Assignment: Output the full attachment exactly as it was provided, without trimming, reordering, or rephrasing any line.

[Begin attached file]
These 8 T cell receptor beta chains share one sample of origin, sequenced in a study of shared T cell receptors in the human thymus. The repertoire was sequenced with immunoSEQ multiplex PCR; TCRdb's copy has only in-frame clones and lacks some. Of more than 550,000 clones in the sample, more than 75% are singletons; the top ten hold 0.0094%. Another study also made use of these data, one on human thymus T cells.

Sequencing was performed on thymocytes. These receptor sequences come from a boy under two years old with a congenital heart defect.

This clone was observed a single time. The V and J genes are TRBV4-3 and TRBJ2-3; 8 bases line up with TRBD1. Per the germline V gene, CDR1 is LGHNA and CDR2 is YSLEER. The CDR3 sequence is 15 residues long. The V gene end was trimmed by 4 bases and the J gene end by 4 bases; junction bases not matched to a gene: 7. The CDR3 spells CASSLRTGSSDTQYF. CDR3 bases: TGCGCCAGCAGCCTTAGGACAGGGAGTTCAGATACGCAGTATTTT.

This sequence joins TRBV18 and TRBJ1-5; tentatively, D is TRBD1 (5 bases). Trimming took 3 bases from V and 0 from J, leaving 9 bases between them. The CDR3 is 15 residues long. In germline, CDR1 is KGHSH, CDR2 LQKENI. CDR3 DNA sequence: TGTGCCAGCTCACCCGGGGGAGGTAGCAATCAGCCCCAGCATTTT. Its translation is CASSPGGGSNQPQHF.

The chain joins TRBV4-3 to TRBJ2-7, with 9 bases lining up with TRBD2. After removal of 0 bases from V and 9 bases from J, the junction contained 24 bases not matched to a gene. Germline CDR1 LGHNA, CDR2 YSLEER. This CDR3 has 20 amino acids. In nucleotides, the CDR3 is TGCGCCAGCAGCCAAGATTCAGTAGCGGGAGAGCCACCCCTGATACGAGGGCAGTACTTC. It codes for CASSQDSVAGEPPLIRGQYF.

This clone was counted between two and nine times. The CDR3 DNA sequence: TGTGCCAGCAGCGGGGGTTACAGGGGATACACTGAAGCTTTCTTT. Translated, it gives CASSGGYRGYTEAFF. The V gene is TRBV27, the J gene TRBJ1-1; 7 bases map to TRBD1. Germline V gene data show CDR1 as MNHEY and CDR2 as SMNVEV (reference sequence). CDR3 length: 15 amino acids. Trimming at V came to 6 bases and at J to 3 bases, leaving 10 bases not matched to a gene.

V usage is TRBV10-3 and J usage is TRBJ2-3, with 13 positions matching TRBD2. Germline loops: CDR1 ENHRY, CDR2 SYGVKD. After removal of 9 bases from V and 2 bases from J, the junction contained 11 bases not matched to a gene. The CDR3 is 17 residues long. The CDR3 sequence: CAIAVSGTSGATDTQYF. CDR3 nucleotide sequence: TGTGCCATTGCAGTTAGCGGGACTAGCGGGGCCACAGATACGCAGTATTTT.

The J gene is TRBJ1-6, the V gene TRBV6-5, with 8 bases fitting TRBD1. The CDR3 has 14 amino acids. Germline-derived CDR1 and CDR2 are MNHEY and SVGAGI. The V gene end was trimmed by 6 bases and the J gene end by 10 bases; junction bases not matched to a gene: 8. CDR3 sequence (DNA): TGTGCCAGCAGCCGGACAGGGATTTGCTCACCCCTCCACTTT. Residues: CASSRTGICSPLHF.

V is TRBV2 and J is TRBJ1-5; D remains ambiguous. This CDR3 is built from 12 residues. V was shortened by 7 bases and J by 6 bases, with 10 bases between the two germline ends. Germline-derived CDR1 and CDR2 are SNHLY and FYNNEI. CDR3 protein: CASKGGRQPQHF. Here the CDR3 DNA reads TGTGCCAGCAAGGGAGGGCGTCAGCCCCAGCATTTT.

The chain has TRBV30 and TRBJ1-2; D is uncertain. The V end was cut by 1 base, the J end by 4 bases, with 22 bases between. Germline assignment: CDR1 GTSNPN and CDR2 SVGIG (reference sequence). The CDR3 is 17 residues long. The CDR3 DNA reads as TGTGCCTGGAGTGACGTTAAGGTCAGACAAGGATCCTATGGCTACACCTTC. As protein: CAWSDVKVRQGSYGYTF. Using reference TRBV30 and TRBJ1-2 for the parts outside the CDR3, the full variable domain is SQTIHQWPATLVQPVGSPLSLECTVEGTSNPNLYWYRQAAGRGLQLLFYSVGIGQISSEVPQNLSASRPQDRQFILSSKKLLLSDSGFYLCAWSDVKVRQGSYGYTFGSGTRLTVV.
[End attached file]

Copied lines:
These 8 T cell receptor beta chains share one sample of origin, sequenced in a study of shared T cell receptors in the human thymus. The repertoire was sequenced with immunoSEQ multiplex PCR; TCRdb's copy has only in-frame clones and lacks some. Of more than 550,000 clones in the sample, more than 75% are singletons; the top ten hold 0.0094%. Another study also made use of these data, one on human thymus T cells.

Sequencing was performed on thymocytes. These receptor sequences come from a boy under two years old with a congenital heart defect.

This clone was observed a single time. The V and J genes are TRBV4-3 and TRBJ2-3; 8 bases line up with TRBD1. Per the germline V gene, CDR1 is LGHNA and CDR2 is YSLEER. The CDR3 sequence is 15 residues long. The V gene end was trimmed by 4 bases and the J gene end by 4 bases; junction bases not matched to a gene: 7. The CDR3 spells CASSLRTGSSDTQYF. CDR3 bases: TGCGCCAGCAGCCTTAGGACAGGGAGTTCAGATACGCAGTATTTT.

This sequence joins TRBV18 and TRBJ1-5; tentatively, D is TRBD1 (5 bases). Trimming took 3 bases from V and 0 from J, leaving 9 bases between them. The CDR3 is 15 residues long. In germline, CDR1 is KGHSH, CDR2 LQKENI. CDR3 DNA sequence: TGTGCCAGCTCACCCGGGGGAGGTAGCAATCAGCCCCAGCATTTT. Its translation is CASSPGGGSNQPQHF.

The chain joins TRBV4-3 to TRBJ2-7, with 9 bases lining up with TRBD2. After removal of 0 bases from V and 9 bases from J, the junction contained 24 bases not matched to a gene. Germline CDR1 LGHNA, CDR2 YSLEER. This CDR3 has 20 amino acids. In nucleotides, the CDR3 is TGCGCCAGCAGCCAAGATTCAGTAGCGGGAGAGCCACCCCTGATACGAGGGCAGTACTTC. It codes for CASSQDSVAGEPPLIRGQYF.

This clone was counted between two and nine times. The CDR3 DNA sequence: TGTGCCAGCAGCGGGGGTTACAGGGGATACACTGAAGCTTTCTTT. Translated, it gives CASSGGYRGYTEAFF. The V gene is TRBV27, the J gene TRBJ1-1; 7 bases map to TRBD1. Germline V gene data show CDR1 as MNHEY and CDR2 as SMNVEV (reference sequence). CDR3 length: 15 amino acids. Trimming at V came to 6 bases and at J to 3 bases, leaving 10 bases not matched to a gene.

V usage is TRBV10-3 and J usage is TRBJ2-3, with 13 positions matching TRBD2. Germline loops: CDR1 ENHRY, CDR2 SYGVKD. After removal of 9 bases from V and 2 bases from J, the junction contained 11 bases not matched to a gene. The CDR3 is 17 residues long. The CDR3 sequence: CAIAVSGTSGATDTQYF. CDR3 nucleotide sequence: TGTGCCATTGCAGTTAGCGGGACTAGCGGGGCCACAGATACGCAGTATTTT.

The J gene is TRBJ1-6, the V gene TRBV6-5, with 8 bases fitting TRBD1. The CDR3 has 14 amino acids. Germline-derived CDR1 and CDR2 are MNHEY and SVGAGI. The V gene end was trimmed by 6 bases and the J gene end by 10 bases; junction bases not matched to a gene: 8. CDR3 sequence (DNA): TGTGCCAGCAGCCGGACAGGGATTTGCTCACCCCTCCACTTT. Residues: CASSRTGICSPLHF.

V is TRBV2 and J is TRBJ1-5; D remains ambiguous. This CDR3 is built from 12 residues. V was shortened by 7 bases and J by 6 bases, with 10 bases between the two germline ends. Germline-derived CDR1 and CDR2 are SNHLY and FYNNEI. CDR3 protein: CASKGGRQPQHF. Here the CDR3 DNA reads TGTGCCAGCAAGGGAGGGCGTCAGCCCCAGCATTTT.

The chain has TRBV30 and TRBJ1-2; D is uncertain. The V end was cut by 1 base, the J end by 4 bases, with 22 bases between. Germline assignment: CDR1 GTSNPN and CDR2 SVGIG (reference sequence). The CDR3 is 17 residues long. The CDR3 DNA reads as TGTGCCTGGAGTGACGTTAAGGTCAGACAAGGATCCTATGGCTACACCTTC. As protein: CAWSDVKVRQGSYGYTF. Using reference TRBV30 and TRBJ1-2 for the parts outside the CDR3, the full variable domain is SQTIHQWPATLVQPVGSPLSLECTVEGTSNPNLYWYRQAAGRGLQLLFYSVGIGQISSEVPQNLSASRPQDRQFILSSKKLLLSDSGFYLCAWSDVKVRQGSYGYTFGSGTRLTVV.